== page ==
Vacation is booked, now it looks like I should make some reservations. Preferably ones that only "cost" one meal credit or whaever it's called. Finances are tight just financing this trip. Wife and I are up for anything... so long as the (PITA) kids can grab a burger or chicken fingers. LOL
Depends on the Park, I'd say. There are a lot of nice sitdown restaurants (especially in Epcot, we did Nine Dragons for Chinese), but really Disney had good food all over. Do you want fine dining, or just table service?
Fine dining costs at least 2 table service credits, though it is totally worth it, I don't know if I'd worry about it with kids.
I'd suggest Tony's Town Square at Magic Kingdom, it's a little Italian place that is themed to Lady and the Tramp. Their food is great, and they have kid friendly meals. It's only 1 table service credit.
For Epcot, I'd do Chefs de France (one sit down credit). They have kid friendly stuff, and they bring Remy the Rat out on a little cart and he interacts with everyone. You might want to avoid Le Celier (as good as it is, it's really busy, and is now 2 table service credits) and Coral Reef because it's centered around fish, though you certainly can get chicken there.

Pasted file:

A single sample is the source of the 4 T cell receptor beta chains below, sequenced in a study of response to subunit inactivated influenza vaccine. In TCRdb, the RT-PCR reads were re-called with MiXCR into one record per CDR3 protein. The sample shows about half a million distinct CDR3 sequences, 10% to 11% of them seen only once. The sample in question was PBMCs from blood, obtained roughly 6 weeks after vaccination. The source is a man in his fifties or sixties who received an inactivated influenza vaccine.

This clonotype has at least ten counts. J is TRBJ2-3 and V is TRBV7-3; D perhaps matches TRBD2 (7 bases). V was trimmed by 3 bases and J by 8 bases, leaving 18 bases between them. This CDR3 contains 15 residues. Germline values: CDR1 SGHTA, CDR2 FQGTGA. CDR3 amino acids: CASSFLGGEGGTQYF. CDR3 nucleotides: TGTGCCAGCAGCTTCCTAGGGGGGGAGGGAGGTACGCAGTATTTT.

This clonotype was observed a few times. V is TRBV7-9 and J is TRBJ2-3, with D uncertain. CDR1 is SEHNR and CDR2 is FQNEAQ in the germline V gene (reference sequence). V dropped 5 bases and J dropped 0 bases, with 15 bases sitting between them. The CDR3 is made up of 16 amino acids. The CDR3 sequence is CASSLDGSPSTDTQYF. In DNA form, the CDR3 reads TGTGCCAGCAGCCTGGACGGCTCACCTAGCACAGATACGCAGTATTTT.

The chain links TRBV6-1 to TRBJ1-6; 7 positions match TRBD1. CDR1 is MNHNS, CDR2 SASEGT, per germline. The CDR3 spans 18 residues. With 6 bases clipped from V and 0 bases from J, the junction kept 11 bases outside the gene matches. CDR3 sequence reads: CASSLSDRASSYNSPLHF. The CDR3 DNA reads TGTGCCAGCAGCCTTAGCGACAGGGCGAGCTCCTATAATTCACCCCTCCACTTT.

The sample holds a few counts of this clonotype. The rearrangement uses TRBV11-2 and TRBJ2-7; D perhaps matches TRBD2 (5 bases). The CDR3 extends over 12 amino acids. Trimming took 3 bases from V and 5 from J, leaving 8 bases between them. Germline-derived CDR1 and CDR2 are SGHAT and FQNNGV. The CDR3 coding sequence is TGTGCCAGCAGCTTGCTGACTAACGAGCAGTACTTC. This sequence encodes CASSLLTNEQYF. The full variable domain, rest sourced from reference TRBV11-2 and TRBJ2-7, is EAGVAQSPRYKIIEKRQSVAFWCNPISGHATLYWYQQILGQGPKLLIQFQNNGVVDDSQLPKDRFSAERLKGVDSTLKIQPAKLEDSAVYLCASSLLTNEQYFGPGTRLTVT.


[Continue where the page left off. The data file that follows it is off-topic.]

For counter service, you absolutely cannot beat Seasons inside the Land at Epcot. You get a lot of food for your credits, and there's an extremely wide selection. not to mention it's all made we fresh ingredients grown right there.
Le Cellier is two now? I wonder if that's more to curb the long reservation lead time.
I assume that's the case. Is it safe to say that the introduction of the Disney Dining Plan, particularly when included in the hotel packages, is the main contributor to Le Cellier's somewhat rapid rise in popularity over the past few years?
Le Cellier is only two table service credits for dinner. At lunch it is still one credit. The menu and portions are the same. Although it is just as hard to get a reservation.
Is this the kid's first trip? Planning to get autographs?
Do some character meals. You get to unwind, cool down in the air conditioning, and the characters come to you for autographs and pictures instead of you spending time in line to see them.